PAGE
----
If you can’t decide on a destination for your next date night in the city, take a page out of Anthony Bourdain’s book. Literally. The late star — a beloved TV personality, writer, and celebrated chef — co-authored a book with Laurie Woolever called World Travel: An Irreverent Guide, which explores “some of the world’s most fascinating places”, including Toronto, from Bourdain’s point of view.

Bourdain and Woolever started working on the book in the months before his death in 2018. It was finally published in April 2021, and his words are supplemented by essays from his colleagues and loved ones. Woolever told Forbes that she’s “glad to have had the chance to make a tangible piece of his legacy.”

Toronto is one of the places featured in the guide, and despite Bourdain famously calling it “not a good-looking city,” he described it in his book as a “uniquely wonderful and weird” place concealed inside of a “steel-box exterior.” The opening section describes Toronto’s two airports and how to get into and around the city by taxi or TTC.

Recent Posts
Toronto’s getting a U.K. inspired gastrobar with a lush terrace next month
Netflix is casting for all its biggest reality shows & it’s insanely easy for Canadians to apply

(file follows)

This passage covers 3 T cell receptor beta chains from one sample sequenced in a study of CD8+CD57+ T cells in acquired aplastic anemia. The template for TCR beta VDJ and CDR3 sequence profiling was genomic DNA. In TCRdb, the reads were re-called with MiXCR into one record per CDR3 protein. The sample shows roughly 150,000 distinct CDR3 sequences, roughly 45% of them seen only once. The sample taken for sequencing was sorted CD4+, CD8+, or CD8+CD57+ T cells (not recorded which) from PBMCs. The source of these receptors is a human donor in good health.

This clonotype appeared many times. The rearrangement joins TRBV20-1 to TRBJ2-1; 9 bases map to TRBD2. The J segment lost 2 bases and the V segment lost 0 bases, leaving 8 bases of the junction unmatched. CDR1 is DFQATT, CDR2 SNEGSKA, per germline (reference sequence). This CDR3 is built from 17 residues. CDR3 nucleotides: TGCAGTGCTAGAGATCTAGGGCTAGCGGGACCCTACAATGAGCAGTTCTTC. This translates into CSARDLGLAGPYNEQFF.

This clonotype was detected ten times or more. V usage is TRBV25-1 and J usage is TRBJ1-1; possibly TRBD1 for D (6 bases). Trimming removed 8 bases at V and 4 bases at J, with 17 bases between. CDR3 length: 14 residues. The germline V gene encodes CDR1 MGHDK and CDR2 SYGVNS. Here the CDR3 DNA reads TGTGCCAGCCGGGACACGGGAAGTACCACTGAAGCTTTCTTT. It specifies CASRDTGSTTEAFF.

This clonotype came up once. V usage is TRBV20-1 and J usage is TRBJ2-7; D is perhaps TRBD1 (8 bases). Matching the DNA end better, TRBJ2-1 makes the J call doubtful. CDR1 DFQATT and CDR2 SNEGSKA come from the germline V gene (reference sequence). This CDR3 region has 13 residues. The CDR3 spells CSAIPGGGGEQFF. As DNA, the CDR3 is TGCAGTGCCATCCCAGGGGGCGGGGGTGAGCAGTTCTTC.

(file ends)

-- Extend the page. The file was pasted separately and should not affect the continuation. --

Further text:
View this post on Instagram

 

A post shared by anthonybourdain (@anthonybourdain)

As for accommodations, Bourdain’s book says that while the Drake “remains the center of cool boutique hotel culture,” the Ritz-Carlton is where it’s at. “If you’re travelling for work and want to stick your accounting department with unpaid bills for your swank accommodation, you should probably stay at the Ritz-Carlton,” he writes, highlighting “comfortable beds and a good steak on-premises.”

When it comes to dining, you already know that Bourdain’s recommendations are top-notch. “Cocktail Bar in Little Italy [is] a perfect place for a predinner Negroni,” wrote Bourdain. The book features an essay written by the bar’s owner Jen Agg, who operates several other restaurants in the city — Grey Gardens and Le Swan French Diner, and the bars Rhum Corner and Bar Vendetta.

Bourdain and Woolever were in search of “the original old-school Torontonian sandwich—the classic peameal bacon sandwich,” which they finally found at Carousel Bakery in St. Lawrence Market. “Accept no substitutes,” Bourdain wrote. The guide recommends Porchetta & Co’s unique twist on a pork sandwich, which he described as “juicy,” “delicious,” and “kinda genius.”

Tosho Knife Arts on Bathurst St is “an awesome shop unlike any other,” according to Bourdain. “The kind of Toronto hidden gem that’s there for the taking, if you know where to look.” Stocked with high-quality knives from Japan, this place also offers sharpening accessories and even classes.

And for post-dinner drinks, Bourdain pointed readers to Kensington’s Cold Tea bar, which closed during the pandemic. He called it “an excellent example of a refined and wonderful bar, discreetly tucked away from the herd.”

Two other Canadian cities are included in the book as well — Vancouver and Montreal. We’ll go anywhere with Bourdain’s seal of approval.